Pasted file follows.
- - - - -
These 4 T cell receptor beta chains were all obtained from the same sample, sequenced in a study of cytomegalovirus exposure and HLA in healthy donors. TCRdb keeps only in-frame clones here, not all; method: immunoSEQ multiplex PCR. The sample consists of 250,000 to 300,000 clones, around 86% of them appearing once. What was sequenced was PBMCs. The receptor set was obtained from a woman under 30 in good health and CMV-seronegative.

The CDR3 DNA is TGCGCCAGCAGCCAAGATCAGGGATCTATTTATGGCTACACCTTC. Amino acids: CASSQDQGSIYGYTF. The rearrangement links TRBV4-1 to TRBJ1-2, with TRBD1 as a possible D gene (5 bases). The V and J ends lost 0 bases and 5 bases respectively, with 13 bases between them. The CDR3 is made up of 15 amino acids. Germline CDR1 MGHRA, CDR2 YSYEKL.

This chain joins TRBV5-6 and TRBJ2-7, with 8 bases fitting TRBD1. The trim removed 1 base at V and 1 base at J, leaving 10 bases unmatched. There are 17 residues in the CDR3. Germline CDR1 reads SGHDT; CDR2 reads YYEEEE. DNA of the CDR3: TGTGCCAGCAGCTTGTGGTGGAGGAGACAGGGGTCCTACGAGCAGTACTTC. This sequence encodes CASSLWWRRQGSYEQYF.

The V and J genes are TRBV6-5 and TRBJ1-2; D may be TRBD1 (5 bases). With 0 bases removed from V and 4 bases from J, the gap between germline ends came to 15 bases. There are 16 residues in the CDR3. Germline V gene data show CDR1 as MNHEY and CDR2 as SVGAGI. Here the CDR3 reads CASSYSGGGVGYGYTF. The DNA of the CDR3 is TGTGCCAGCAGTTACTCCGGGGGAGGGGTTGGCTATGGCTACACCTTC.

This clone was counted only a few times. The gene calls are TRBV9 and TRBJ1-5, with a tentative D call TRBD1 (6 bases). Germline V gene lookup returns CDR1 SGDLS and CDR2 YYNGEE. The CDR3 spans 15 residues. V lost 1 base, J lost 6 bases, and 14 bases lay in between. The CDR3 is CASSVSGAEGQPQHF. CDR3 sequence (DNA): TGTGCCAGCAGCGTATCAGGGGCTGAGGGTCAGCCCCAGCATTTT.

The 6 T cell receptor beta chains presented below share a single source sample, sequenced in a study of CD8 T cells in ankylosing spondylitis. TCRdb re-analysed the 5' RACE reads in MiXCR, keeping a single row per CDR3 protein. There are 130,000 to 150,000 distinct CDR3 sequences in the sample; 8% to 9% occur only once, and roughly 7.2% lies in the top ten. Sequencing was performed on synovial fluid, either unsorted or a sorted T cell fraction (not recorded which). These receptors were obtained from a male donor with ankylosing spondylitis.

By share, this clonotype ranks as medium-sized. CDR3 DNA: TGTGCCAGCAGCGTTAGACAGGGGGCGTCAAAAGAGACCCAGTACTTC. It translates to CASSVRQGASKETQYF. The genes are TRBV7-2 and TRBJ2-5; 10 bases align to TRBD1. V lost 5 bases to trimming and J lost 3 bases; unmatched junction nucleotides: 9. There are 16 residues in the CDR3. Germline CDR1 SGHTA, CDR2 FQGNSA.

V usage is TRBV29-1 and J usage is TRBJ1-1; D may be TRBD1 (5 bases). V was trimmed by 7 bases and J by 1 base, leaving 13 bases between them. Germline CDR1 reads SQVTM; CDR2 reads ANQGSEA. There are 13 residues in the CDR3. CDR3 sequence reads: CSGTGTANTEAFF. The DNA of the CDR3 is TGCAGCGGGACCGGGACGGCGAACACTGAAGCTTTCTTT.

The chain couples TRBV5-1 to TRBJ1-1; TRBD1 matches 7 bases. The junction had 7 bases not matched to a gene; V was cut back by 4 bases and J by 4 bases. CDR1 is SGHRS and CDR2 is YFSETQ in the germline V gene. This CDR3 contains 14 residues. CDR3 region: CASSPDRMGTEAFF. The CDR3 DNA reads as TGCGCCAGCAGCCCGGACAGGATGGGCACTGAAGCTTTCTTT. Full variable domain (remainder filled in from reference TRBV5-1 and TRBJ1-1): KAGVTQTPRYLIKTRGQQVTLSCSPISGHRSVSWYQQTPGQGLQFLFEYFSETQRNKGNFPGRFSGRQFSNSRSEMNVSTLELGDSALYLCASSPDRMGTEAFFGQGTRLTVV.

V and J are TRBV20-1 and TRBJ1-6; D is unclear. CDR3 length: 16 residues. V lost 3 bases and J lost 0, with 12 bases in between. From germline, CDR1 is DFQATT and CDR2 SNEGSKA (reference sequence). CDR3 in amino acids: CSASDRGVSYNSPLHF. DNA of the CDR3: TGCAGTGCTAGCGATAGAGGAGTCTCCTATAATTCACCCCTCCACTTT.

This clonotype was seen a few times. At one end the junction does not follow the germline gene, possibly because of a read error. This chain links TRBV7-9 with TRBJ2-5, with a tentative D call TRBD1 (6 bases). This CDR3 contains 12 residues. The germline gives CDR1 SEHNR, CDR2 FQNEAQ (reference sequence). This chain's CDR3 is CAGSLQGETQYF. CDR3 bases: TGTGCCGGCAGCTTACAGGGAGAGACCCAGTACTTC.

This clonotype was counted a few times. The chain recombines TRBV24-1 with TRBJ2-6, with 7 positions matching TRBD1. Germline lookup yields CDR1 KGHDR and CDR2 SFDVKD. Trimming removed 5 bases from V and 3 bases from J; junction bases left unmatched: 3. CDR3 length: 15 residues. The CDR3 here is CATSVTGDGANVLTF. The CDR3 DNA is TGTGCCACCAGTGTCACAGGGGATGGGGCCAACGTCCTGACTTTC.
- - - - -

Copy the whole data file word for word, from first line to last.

These 4 T cell receptor beta chains were all obtained from the same sample, sequenced in a study of cytomegalovirus exposure and HLA in healthy donors. TCRdb keeps only in-frame clones here, not all; method: immunoSEQ multiplex PCR. The sample consists of 250,000 to 300,000 clones, around 86% of them appearing once. What was sequenced was PBMCs. The receptor set was obtained from a woman under 30 in good health and CMV-seronegative.

The CDR3 DNA is TGCGCCAGCAGCCAAGATCAGGGATCTATTTATGGCTACACCTTC. Amino acids: CASSQDQGSIYGYTF. The rearrangement links TRBV4-1 to TRBJ1-2, with TRBD1 as a possible D gene (5 bases). The V and J ends lost 0 bases and 5 bases respectively, with 13 bases between them. The CDR3 is made up of 15 amino acids. Germline CDR1 MGHRA, CDR2 YSYEKL.

This chain joins TRBV5-6 and TRBJ2-7, with 8 bases fitting TRBD1. The trim removed 1 base at V and 1 base at J, leaving 10 bases unmatched. There are 17 residues in the CDR3. Germline CDR1 reads SGHDT; CDR2 reads YYEEEE. DNA of the CDR3: TGTGCCAGCAGCTTGTGGTGGAGGAGACAGGGGTCCTACGAGCAGTACTTC. This sequence encodes CASSLWWRRQGSYEQYF.

The V and J genes are TRBV6-5 and TRBJ1-2; D may be TRBD1 (5 bases). With 0 bases removed from V and 4 bases from J, the gap between germline ends came to 15 bases. There are 16 residues in the CDR3. Germline V gene data show CDR1 as MNHEY and CDR2 as SVGAGI. Here the CDR3 reads CASSYSGGGVGYGYTF. The DNA of the CDR3 is TGTGCCAGCAGTTACTCCGGGGGAGGGGTTGGCTATGGCTACACCTTC.

This clone was counted only a few times. The gene calls are TRBV9 and TRBJ1-5, with a tentative D call TRBD1 (6 bases). Germline V gene lookup returns CDR1 SGDLS and CDR2 YYNGEE. The CDR3 spans 15 residues. V lost 1 base, J lost 6 bases, and 14 bases lay in between. The CDR3 is CASSVSGAEGQPQHF. CDR3 sequence (DNA): TGTGCCAGCAGCGTATCAGGGGCTGAGGGTCAGCCCCAGCATTTT.

The 6 T cell receptor beta chains presented below share a single source sample, sequenced in a study of CD8 T cells in ankylosing spondylitis. TCRdb re-analysed the 5' RACE reads in MiXCR, keeping a single row per CDR3 protein. There are 130,000 to 150,000 distinct CDR3 sequences in the sample; 8% to 9% occur only once, and roughly 7.2% lies in the top ten. Sequencing was performed on synovial fluid, either unsorted or a sorted T cell fraction (not recorded which). These receptors were obtained from a male donor with ankylosing spondylitis.

By share, this clonotype ranks as medium-sized. CDR3 DNA: TGTGCCAGCAGCGTTAGACAGGGGGCGTCAAAAGAGACCCAGTACTTC. It translates to CASSVRQGASKETQYF. The genes are TRBV7-2 and TRBJ2-5; 10 bases align to TRBD1. V lost 5 bases to trimming and J lost 3 bases; unmatched junction nucleotides: 9. There are 16 residues in the CDR3. Germline CDR1 SGHTA, CDR2 FQGNSA.

V usage is TRBV29-1 and J usage is TRBJ1-1; D may be TRBD1 (5 bases). V was trimmed by 7 bases and J by 1 base, leaving 13 bases between them. Germline CDR1 reads SQVTM; CDR2 reads ANQGSEA. There are 13 residues in the CDR3. CDR3 sequence reads: CSGTGTANTEAFF. The DNA of the CDR3 is TGCAGCGGGACCGGGACGGCGAACACTGAAGCTTTCTTT.

The chain couples TRBV5-1 to TRBJ1-1; TRBD1 matches 7 bases. The junction had 7 bases not matched to a gene; V was cut back by 4 bases and J by 4 bases. CDR1 is SGHRS and CDR2 is YFSETQ in the germline V gene. This CDR3 contains 14 residues. CDR3 region: CASSPDRMGTEAFF. The CDR3 DNA reads as TGCGCCAGCAGCCCGGACAGGATGGGCACTGAAGCTTTCTTT. Full variable domain (remainder filled in from reference TRBV5-1 and TRBJ1-1): KAGVTQTPRYLIKTRGQQVTLSCSPISGHRSVSWYQQTPGQGLQFLFEYFSETQRNKGNFPGRFSGRQFSNSRSEMNVSTLELGDSALYLCASSPDRMGTEAFFGQGTRLTVV.

V and J are TRBV20-1 and TRBJ1-6; D is unclear. CDR3 length: 16 residues. V lost 3 bases and J lost 0, with 12 bases in between. From germline, CDR1 is DFQATT and CDR2 SNEGSKA (reference sequence). CDR3 in amino acids: CSASDRGVSYNSPLHF. DNA of the CDR3: TGCAGTGCTAGCGATAGAGGAGTCTCCTATAATTCACCCCTCCACTTT.

This clonotype was seen a few times. At one end the junction does not follow the germline gene, possibly because of a read error. This chain links TRBV7-9 with TRBJ2-5, with a tentative D call TRBD1 (6 bases). This CDR3 contains 12 residues. The germline gives CDR1 SEHNR, CDR2 FQNEAQ (reference sequence). This chain's CDR3 is CAGSLQGETQYF. CDR3 bases: TGTGCCGGCAGCTTACAGGGAGAGACCCAGTACTTC.

This clonotype was counted a few times. The chain recombines TRBV24-1 with TRBJ2-6, with 7 positions matching TRBD1. Germline lookup yields CDR1 KGHDR and CDR2 SFDVKD. Trimming removed 5 bases from V and 3 bases from J; junction bases left unmatched: 3. CDR3 length: 15 residues. The CDR3 here is CATSVTGDGANVLTF. The CDR3 DNA is TGTGCCACCAGTGTCACAGGGGATGGGGCCAACGTCCTGACTTTC.